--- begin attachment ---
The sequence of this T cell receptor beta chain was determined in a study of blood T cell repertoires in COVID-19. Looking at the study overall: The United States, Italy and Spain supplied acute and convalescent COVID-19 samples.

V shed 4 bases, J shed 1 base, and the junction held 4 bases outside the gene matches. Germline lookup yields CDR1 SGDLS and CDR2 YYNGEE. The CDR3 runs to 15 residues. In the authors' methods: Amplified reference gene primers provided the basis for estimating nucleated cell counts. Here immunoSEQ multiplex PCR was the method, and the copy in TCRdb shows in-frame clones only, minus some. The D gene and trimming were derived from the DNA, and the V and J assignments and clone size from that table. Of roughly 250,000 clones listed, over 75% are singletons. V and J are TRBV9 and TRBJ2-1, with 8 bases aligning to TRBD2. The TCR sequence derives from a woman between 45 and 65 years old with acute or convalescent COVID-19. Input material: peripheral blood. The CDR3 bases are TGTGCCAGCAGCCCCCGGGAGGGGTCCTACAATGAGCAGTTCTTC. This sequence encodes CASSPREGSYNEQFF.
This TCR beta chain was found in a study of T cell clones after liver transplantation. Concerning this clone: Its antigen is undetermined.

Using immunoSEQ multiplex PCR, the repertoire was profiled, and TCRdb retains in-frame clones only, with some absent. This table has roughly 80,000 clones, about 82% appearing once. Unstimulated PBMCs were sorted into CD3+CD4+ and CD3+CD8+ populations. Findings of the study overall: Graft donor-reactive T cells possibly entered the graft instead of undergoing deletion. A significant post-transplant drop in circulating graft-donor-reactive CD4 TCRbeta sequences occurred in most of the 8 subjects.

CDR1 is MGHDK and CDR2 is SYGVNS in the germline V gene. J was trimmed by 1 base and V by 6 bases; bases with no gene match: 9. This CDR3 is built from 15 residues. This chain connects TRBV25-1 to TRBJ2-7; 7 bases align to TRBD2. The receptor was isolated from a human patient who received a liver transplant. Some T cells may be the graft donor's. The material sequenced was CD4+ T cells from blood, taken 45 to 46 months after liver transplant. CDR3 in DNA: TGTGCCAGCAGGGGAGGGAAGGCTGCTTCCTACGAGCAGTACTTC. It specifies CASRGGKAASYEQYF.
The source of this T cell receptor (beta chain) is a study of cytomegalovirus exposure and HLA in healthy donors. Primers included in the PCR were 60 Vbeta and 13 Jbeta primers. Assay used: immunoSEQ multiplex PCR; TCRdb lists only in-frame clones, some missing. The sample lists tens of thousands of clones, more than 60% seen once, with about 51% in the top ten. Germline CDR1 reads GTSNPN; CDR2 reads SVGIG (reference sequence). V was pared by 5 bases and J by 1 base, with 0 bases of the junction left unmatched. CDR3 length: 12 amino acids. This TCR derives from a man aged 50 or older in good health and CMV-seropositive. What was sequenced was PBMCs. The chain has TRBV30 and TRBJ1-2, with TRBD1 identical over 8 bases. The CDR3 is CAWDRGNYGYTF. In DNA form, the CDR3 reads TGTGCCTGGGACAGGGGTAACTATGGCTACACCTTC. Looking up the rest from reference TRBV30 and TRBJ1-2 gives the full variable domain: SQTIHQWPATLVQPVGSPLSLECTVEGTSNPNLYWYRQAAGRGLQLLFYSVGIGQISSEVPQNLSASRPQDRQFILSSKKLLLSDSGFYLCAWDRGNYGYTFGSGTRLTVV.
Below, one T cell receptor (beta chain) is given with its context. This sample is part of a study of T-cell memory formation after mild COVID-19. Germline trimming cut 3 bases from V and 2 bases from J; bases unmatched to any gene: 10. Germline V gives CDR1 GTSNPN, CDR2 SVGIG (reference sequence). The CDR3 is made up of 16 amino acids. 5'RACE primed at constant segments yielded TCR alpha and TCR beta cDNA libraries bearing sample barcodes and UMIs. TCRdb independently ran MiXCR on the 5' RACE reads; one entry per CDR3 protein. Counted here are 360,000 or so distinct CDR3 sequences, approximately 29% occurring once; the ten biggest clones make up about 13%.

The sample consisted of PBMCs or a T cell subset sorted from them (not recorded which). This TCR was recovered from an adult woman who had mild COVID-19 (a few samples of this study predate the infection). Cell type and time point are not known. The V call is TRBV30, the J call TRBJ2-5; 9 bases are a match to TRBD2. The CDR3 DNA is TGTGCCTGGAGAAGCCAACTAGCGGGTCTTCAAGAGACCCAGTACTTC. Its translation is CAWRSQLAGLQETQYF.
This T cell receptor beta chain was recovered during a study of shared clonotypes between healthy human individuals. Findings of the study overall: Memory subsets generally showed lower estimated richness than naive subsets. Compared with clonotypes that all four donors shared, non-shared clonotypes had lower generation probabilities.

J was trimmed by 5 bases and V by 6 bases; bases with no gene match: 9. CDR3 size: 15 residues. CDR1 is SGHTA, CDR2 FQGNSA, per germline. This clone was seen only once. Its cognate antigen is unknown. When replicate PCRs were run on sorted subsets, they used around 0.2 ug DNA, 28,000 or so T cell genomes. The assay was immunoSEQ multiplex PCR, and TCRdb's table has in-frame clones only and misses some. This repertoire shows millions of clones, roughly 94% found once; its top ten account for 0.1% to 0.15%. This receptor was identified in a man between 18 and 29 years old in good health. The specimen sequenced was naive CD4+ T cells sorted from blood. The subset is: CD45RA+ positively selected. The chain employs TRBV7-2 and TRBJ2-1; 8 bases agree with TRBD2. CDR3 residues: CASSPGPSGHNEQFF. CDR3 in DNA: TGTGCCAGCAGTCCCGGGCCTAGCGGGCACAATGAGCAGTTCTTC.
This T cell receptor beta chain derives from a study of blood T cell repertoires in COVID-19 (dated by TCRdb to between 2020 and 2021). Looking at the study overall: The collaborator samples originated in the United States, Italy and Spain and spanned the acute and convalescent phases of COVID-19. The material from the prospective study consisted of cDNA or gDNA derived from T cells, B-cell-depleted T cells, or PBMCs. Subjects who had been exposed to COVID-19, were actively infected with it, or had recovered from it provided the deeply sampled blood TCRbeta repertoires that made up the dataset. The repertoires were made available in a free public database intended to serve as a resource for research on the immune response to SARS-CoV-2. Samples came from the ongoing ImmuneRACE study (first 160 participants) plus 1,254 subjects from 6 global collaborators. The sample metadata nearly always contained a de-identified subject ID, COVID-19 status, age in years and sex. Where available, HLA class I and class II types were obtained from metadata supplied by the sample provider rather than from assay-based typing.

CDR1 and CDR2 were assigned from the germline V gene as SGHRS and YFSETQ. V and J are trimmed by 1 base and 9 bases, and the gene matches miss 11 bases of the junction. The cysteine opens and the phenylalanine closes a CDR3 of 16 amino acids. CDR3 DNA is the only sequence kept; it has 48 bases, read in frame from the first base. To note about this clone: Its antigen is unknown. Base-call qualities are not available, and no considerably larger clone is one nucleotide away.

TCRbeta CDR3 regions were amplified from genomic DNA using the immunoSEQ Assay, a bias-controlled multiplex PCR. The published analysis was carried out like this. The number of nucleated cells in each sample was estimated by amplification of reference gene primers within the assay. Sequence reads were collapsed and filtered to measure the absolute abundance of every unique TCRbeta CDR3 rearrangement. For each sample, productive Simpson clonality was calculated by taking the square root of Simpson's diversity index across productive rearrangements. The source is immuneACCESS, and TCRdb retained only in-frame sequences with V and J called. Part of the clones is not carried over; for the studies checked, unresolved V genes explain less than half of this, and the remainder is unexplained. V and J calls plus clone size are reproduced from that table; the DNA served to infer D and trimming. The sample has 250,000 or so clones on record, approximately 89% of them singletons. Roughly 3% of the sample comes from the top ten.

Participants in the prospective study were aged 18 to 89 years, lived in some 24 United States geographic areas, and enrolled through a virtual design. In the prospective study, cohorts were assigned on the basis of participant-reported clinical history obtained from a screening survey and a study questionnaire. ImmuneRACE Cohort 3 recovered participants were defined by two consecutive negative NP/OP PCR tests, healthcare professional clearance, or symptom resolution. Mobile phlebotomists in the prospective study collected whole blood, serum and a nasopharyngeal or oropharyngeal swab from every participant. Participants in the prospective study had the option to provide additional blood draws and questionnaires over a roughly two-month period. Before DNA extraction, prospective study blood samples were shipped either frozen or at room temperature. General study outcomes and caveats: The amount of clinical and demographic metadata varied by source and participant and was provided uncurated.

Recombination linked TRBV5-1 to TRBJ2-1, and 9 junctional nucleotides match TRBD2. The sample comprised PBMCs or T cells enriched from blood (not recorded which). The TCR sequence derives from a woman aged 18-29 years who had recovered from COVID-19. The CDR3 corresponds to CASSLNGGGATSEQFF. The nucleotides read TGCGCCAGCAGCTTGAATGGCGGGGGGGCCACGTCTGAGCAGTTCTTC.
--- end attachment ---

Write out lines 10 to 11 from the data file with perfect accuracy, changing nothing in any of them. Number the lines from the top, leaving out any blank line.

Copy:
J was trimmed by 5 bases and V by 6 bases; bases with no gene match: 9. CDR3 size: 15 residues. CDR1 is SGHTA, CDR2 FQGNSA, per germline. This clone was seen only once. Its cognate antigen is unknown. When replicate PCRs were run on sorted subsets, they used around 0.2 ug DNA, 28,000 or so T cell genomes. The assay was immunoSEQ multiplex PCR, and TCRdb's table has in-frame clones only and misses some. This repertoire shows millions of clones, roughly 94% found once; its top ten account for 0.1% to 0.15%. This receptor was identified in a man between 18 and 29 years old in good health. The specimen sequenced was naive CD4+ T cells sorted from blood. The subset is: CD45RA+ positively selected. The chain employs TRBV7-2 and TRBJ2-1; 8 bases agree with TRBD2. CDR3 residues: CASSPGPSGHNEQFF. CDR3 in DNA: TGTGCCAGCAGTCCCGGGCCTAGCGGGCACAATGAGCAGTTCTTC.
This T cell receptor beta chain derives from a study of blood T cell repertoires in COVID-19 (dated by TCRdb to between 2020 and 2021). Looking at the study overall: The collaborator samples originated in the United States, Italy and Spain and spanned the acute and convalescent phases of COVID-19. The material from the prospective study consisted of cDNA or gDNA derived from T cells, B-cell-depleted T cells, or PBMCs. Subjects who had been exposed to COVID-19, were actively infected with it, or had recovered from it provided the deeply sampled blood TCRbeta repertoires that made up the dataset. The repertoires were made available in a free public database intended to serve as a resource for research on the immune response to SARS-CoV-2. Samples came from the ongoing ImmuneRACE study (first 160 participants) plus 1,254 subjects from 6 global collaborators. The sample metadata nearly always contained a de-identified subject ID, COVID-19 status, age in years and sex. Where available, HLA class I and class II types were obtained from metadata supplied by the sample provider rather than from assay-based typing.